Author ORCID Identifier
Mcclenachan, Giovanna: 0000-0002-3076-4795
Oil can have long-term detrimental effects on marsh plant health, both above-and belowground. However, there are few data available that quantify the accelerated rate of erosion that oil may cause to marshes and the trajectory of change. Between November 2010 and August 2012, we collected data on shoreline erosion, soil strength, per cent cover of Spartina alterniflora, and marsh edge overhang at 30 closely spaced low oil and high oil sites in Bay Batiste, Louisiana. Surface oil samples were taken one meter into the marsh in February 2011. All high oiled sites in Bay Batiste were contaminated with Macondo 252 oil (oil from the Deepwater Horizon oil spill, 20 April-15 July 2010). The results suggest that there is a threshold where soil parameters change dramatically with a relatively small increase in oil concentration in the soil. Heavy oiling weakens the soil, creating a deeper undercut of the upper 50 cm of the marsh edge, and causing an accelerated rate of erosion that cascades along the shoreline. Our results demonstrate that it could take at least 2 yr to document the effects heavy oiling has had on the marsh shoreline. The presence of aboveground vegetation alone may not be an appropriate indicator of recovery.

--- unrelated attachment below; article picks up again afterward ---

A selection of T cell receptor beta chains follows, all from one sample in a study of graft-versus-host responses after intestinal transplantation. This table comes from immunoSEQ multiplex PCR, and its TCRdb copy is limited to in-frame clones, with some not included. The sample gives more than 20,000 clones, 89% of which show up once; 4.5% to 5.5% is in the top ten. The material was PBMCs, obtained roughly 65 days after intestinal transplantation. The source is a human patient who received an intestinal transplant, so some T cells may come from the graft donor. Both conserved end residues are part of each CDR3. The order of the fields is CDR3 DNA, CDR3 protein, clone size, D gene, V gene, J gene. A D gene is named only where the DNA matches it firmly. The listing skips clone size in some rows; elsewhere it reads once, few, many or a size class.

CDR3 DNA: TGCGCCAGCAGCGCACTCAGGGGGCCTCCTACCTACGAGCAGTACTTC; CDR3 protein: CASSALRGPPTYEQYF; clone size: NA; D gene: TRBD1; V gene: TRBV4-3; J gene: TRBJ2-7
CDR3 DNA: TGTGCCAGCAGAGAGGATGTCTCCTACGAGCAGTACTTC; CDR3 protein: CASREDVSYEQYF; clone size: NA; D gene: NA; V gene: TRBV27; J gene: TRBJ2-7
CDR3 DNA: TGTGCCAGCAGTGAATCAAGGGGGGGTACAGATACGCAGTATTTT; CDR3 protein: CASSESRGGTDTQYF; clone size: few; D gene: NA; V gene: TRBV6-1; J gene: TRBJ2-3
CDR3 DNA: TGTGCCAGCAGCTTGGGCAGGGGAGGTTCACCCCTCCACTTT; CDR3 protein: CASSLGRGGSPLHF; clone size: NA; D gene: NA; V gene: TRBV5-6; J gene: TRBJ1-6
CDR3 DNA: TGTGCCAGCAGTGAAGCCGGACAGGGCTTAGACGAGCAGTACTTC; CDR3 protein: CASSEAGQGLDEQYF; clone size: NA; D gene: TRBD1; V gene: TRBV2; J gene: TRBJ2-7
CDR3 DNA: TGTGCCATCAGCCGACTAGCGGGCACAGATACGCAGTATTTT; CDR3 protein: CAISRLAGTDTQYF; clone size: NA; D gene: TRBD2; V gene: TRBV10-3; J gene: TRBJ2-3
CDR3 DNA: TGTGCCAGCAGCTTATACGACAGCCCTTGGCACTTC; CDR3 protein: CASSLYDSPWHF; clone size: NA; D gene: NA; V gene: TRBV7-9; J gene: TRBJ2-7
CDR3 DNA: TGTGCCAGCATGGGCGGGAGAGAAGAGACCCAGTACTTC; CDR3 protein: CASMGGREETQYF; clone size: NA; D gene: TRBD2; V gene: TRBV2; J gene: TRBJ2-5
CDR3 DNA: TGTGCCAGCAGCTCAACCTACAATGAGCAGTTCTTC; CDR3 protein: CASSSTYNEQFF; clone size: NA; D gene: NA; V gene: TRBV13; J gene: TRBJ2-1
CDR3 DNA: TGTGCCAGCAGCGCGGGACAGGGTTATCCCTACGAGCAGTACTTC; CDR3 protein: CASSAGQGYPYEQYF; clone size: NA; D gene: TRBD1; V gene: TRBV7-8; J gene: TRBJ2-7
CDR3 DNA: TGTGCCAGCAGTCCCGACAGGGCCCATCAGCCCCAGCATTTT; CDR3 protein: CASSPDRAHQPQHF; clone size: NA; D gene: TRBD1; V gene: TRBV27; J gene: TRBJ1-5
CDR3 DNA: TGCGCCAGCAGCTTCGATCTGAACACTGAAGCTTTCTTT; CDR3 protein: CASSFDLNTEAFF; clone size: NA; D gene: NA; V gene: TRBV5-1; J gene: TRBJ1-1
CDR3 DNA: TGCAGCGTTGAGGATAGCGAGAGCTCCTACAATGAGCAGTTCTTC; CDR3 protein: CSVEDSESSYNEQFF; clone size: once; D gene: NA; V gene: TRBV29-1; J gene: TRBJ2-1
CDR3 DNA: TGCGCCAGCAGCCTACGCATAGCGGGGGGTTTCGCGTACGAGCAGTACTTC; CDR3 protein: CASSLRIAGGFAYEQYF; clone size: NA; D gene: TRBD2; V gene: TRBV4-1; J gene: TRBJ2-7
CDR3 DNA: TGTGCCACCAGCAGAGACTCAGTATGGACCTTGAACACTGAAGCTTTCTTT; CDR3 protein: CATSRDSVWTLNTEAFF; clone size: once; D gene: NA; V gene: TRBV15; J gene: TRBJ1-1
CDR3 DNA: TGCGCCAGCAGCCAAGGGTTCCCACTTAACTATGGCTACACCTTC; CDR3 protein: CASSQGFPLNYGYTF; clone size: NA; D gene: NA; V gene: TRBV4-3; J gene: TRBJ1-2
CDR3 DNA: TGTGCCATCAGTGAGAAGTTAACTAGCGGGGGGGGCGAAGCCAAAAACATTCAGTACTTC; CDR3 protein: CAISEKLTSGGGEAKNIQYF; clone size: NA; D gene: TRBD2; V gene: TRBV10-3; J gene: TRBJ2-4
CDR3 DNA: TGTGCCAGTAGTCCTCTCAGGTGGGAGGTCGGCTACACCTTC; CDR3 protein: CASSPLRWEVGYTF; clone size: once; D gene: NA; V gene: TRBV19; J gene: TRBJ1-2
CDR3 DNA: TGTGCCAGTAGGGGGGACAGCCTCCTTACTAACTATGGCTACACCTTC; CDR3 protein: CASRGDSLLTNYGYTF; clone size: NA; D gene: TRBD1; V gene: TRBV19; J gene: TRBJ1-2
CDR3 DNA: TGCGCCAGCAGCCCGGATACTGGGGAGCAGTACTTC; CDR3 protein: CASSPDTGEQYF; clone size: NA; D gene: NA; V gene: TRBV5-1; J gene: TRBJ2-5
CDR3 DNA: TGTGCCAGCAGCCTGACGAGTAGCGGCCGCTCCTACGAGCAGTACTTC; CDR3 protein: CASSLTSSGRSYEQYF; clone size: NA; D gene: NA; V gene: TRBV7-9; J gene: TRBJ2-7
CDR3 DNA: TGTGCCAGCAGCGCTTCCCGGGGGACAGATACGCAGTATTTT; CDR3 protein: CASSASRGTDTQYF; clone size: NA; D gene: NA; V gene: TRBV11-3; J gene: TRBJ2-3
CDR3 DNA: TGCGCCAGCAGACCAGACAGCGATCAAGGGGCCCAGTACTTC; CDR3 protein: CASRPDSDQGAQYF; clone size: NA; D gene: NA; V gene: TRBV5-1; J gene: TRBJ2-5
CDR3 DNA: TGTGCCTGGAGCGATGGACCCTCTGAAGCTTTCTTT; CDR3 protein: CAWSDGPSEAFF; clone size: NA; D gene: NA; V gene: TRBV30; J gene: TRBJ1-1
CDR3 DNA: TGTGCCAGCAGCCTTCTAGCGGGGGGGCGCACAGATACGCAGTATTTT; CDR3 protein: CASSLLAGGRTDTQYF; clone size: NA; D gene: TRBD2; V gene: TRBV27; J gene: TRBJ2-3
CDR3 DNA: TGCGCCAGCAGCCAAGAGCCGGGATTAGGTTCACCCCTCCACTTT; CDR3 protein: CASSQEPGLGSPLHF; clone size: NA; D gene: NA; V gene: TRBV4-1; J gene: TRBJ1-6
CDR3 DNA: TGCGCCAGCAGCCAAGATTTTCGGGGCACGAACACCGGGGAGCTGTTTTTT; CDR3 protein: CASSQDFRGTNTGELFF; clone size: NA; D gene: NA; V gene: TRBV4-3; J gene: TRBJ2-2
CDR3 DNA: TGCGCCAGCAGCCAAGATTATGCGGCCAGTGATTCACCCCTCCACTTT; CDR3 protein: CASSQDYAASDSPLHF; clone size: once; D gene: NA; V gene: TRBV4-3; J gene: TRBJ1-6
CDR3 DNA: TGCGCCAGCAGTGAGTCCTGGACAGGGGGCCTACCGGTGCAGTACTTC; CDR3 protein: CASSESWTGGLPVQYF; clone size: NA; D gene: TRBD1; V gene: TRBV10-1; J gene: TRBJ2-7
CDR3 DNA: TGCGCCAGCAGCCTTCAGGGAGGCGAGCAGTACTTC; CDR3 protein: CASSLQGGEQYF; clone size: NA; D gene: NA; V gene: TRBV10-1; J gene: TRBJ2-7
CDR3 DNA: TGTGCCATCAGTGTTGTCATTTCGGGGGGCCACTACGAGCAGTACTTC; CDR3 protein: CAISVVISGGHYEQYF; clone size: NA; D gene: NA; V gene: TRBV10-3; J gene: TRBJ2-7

Publication Source (Journal or Book title)
Environmental Research Letters
McClenachan, G., Turner, R. E., & Tweel, A. W. (2013). Effects Of Oil On The Rate And Trajectory Of Louisiana Marsh Shoreline Erosion. Environmental Research Letters, 8 (4) https://doi.org/10.1088/1748-9326/8/4/044030